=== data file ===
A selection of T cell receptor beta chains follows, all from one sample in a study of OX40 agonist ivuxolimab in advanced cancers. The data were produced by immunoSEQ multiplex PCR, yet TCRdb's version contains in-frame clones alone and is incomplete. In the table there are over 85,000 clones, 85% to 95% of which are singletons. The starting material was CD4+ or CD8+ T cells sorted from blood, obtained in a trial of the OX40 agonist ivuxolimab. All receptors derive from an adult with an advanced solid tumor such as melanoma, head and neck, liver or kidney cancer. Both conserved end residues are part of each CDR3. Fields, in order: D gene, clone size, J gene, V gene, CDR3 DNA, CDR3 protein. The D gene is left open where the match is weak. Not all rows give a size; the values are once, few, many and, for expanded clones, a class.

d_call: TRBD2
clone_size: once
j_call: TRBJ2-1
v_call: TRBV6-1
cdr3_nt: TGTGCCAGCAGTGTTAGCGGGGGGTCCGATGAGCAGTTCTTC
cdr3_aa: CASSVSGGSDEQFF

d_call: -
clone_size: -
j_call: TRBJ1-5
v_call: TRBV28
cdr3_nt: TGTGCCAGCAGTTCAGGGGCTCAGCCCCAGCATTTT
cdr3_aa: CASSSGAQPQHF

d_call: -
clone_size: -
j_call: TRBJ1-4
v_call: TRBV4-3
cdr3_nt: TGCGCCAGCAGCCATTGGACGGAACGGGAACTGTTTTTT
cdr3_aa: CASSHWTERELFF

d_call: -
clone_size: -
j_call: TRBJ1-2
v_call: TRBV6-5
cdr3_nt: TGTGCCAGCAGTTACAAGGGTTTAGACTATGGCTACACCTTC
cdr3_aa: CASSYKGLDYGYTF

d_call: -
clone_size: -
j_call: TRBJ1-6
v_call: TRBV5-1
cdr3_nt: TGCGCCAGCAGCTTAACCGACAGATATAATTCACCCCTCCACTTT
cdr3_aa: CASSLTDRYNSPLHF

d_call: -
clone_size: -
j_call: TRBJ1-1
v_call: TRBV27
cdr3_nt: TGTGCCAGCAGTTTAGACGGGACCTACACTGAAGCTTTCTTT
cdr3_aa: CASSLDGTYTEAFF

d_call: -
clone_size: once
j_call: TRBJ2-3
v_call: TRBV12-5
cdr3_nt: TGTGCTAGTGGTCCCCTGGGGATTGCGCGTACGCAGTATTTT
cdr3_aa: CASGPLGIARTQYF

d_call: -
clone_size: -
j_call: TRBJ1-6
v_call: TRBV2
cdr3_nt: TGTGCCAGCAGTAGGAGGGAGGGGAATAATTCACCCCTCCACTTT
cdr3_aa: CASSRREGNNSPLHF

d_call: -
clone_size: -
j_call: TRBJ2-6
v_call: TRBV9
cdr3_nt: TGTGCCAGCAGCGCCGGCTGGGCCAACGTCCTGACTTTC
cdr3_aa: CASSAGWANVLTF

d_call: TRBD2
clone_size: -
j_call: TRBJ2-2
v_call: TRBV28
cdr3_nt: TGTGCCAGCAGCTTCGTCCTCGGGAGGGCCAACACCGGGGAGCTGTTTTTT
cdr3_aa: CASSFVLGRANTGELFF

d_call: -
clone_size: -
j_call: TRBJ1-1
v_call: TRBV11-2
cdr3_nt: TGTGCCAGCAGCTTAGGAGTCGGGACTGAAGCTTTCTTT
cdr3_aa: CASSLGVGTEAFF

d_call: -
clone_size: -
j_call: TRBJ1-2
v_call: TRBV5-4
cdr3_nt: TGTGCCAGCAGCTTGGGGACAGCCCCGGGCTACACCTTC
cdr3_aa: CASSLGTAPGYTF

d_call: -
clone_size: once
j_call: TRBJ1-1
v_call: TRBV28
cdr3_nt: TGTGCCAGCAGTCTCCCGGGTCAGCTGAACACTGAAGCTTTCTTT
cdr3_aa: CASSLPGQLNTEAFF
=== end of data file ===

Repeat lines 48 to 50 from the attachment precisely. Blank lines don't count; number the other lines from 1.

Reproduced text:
cdr3_nt: TGTGCCAGCAGTAGGAGGGAGGGGAATAATTCACCCCTCCACTTT
cdr3_aa: CASSRREGNNSPLHF

d_call: -